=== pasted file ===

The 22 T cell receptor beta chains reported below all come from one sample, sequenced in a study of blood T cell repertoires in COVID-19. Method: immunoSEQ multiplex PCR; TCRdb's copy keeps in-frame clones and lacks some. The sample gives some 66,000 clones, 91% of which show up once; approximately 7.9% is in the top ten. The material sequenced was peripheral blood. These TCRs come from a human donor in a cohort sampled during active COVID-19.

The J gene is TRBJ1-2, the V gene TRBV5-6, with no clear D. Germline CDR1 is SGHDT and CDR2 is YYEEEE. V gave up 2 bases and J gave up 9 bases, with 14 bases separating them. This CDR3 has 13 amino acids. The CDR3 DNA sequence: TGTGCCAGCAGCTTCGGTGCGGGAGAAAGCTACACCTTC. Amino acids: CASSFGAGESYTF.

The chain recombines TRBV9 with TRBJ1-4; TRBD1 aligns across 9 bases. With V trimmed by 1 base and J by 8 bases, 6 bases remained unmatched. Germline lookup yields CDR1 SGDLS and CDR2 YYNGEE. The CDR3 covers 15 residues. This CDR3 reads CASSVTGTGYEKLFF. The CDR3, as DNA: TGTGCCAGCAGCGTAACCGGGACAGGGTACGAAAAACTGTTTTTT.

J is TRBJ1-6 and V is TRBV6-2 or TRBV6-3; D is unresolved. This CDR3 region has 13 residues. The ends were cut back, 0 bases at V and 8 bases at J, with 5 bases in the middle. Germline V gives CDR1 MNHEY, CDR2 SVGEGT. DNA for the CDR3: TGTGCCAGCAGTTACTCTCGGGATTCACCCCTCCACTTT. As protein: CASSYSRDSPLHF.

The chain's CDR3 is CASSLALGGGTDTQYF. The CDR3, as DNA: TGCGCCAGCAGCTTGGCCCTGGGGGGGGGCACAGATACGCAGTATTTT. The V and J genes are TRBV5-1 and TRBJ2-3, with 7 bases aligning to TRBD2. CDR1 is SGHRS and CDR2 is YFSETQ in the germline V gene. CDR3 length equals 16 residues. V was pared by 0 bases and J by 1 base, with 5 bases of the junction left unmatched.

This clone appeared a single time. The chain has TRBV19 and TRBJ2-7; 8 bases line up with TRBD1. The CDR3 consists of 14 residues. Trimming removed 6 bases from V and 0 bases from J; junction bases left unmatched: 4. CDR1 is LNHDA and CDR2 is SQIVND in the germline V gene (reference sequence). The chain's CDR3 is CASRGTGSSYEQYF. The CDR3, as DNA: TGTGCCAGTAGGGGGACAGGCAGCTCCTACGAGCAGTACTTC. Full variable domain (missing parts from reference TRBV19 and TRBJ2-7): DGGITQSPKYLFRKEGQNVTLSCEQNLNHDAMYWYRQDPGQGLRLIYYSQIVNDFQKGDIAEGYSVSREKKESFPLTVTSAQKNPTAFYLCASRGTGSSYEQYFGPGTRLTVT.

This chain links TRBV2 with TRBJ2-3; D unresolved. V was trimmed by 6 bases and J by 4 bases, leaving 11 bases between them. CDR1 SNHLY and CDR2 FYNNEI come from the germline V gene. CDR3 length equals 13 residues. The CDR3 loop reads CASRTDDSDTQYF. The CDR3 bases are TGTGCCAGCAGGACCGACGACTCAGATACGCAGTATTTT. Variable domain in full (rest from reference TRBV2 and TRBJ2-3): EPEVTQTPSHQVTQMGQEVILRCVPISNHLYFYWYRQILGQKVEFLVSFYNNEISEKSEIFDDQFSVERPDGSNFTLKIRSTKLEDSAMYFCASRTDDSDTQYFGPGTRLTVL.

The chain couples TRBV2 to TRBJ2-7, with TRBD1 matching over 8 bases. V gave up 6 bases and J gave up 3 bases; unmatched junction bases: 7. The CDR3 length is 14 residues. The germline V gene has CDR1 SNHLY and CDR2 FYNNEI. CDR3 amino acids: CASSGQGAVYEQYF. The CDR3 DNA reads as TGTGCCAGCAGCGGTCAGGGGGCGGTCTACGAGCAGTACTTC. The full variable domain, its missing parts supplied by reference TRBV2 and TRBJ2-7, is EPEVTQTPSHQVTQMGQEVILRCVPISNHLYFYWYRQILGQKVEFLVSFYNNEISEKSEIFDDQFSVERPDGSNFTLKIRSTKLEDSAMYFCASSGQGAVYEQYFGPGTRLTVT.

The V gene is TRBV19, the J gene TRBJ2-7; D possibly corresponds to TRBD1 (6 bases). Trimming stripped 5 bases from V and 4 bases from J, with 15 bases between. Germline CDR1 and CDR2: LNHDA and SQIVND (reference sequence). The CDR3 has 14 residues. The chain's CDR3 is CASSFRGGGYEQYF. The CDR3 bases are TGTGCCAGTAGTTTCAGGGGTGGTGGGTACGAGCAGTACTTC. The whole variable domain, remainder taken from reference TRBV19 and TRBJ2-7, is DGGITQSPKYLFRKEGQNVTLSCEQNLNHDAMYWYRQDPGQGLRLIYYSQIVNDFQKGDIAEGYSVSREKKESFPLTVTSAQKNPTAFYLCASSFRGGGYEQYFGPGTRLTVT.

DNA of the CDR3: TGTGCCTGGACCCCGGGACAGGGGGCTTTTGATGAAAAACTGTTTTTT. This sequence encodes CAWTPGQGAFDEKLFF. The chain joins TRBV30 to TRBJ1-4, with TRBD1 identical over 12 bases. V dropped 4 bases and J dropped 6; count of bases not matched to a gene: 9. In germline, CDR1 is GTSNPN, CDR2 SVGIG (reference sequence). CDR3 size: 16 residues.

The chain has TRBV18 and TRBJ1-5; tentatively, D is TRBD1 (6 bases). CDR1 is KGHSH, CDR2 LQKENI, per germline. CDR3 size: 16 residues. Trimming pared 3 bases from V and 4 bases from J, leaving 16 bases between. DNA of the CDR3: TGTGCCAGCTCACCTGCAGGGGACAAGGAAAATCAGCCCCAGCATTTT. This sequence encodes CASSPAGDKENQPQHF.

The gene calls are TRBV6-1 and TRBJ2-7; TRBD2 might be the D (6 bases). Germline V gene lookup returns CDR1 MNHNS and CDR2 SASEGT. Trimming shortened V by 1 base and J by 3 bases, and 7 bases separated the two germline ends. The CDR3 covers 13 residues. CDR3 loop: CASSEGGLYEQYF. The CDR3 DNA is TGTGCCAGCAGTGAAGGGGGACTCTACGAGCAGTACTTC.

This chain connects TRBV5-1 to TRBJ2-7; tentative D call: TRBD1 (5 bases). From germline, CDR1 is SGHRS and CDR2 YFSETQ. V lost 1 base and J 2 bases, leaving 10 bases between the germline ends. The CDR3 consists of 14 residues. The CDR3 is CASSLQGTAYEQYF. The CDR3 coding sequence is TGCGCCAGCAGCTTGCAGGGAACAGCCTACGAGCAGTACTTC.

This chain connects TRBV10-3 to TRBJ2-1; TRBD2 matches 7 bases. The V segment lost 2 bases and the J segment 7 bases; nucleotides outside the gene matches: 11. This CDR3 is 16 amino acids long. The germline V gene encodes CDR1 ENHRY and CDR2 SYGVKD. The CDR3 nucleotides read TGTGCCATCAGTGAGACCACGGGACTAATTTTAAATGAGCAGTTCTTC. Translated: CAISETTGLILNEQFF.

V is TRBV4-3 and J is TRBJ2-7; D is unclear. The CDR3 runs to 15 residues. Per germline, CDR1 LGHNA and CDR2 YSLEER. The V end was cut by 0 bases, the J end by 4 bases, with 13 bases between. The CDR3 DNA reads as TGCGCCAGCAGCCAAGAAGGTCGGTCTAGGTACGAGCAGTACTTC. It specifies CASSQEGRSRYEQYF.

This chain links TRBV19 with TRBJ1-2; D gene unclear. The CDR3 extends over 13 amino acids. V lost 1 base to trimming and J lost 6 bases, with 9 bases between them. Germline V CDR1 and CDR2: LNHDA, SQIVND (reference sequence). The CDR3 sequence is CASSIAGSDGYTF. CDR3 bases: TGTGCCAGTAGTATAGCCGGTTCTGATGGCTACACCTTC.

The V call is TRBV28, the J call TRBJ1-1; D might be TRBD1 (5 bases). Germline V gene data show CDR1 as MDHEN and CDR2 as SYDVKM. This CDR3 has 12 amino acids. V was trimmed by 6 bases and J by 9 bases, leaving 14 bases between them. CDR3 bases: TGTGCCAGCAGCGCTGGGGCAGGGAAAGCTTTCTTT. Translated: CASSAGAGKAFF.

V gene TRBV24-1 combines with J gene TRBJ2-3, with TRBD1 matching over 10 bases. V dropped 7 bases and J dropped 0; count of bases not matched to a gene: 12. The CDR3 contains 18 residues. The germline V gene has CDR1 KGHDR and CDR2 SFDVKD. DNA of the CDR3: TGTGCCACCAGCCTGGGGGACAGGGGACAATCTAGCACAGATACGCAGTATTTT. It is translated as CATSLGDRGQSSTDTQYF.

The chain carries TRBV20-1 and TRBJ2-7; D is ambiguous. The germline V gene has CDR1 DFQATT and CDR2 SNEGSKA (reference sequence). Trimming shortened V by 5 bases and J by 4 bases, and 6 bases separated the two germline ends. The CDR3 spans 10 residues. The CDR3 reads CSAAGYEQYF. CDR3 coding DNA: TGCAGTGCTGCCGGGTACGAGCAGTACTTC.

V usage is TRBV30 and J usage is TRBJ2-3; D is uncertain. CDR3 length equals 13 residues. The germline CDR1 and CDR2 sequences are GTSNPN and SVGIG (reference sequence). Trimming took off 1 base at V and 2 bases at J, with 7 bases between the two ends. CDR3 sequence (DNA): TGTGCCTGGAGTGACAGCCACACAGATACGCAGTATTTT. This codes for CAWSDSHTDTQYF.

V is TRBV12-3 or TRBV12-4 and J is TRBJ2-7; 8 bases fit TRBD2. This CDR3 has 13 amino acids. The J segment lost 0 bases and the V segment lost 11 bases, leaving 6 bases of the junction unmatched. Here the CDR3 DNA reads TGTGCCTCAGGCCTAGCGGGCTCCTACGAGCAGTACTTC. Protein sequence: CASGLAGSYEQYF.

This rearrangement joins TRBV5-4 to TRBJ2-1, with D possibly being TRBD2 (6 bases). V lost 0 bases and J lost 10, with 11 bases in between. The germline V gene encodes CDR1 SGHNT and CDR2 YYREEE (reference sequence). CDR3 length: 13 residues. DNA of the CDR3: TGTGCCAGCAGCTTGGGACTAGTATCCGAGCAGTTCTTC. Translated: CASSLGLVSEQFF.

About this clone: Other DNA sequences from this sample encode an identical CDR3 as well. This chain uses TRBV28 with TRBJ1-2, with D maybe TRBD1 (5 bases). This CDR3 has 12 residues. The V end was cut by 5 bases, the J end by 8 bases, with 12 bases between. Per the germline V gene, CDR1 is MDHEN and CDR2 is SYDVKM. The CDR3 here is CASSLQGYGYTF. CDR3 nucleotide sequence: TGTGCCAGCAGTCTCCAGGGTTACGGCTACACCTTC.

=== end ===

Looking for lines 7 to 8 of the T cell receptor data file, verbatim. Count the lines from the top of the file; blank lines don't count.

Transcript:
This chain links TRBV2 with TRBJ2-3; D unresolved. V was trimmed by 6 bases and J by 4 bases, leaving 11 bases between them. CDR1 SNHLY and CDR2 FYNNEI come from the germline V gene. CDR3 length equals 13 residues. The CDR3 loop reads CASRTDDSDTQYF. The CDR3 bases are TGTGCCAGCAGGACCGACGACTCAGATACGCAGTATTTT. Variable domain in full (rest from reference TRBV2 and TRBJ2-3): EPEVTQTPSHQVTQMGQEVILRCVPISNHLYFYWYRQILGQKVEFLVSFYNNEISEKSEIFDDQFSVERPDGSNFTLKIRSTKLEDSAMYFCASRTDDSDTQYFGPGTRLTVL.

The chain couples TRBV2 to TRBJ2-7, with TRBD1 matching over 8 bases. V gave up 6 bases and J gave up 3 bases; unmatched junction bases: 7. The CDR3 length is 14 residues. The germline V gene has CDR1 SNHLY and CDR2 FYNNEI. CDR3 amino acids: CASSGQGAVYEQYF. The CDR3 DNA reads as TGTGCCAGCAGCGGTCAGGGGGCGGTCTACGAGCAGTACTTC. The full variable domain, its missing parts supplied by reference TRBV2 and TRBJ2-7, is EPEVTQTPSHQVTQMGQEVILRCVPISNHLYFYWYRQILGQKVEFLVSFYNNEISEKSEIFDDQFSVERPDGSNFTLKIRSTKLEDSAMYFCASSGQGAVYEQYFGPGTRLTVT.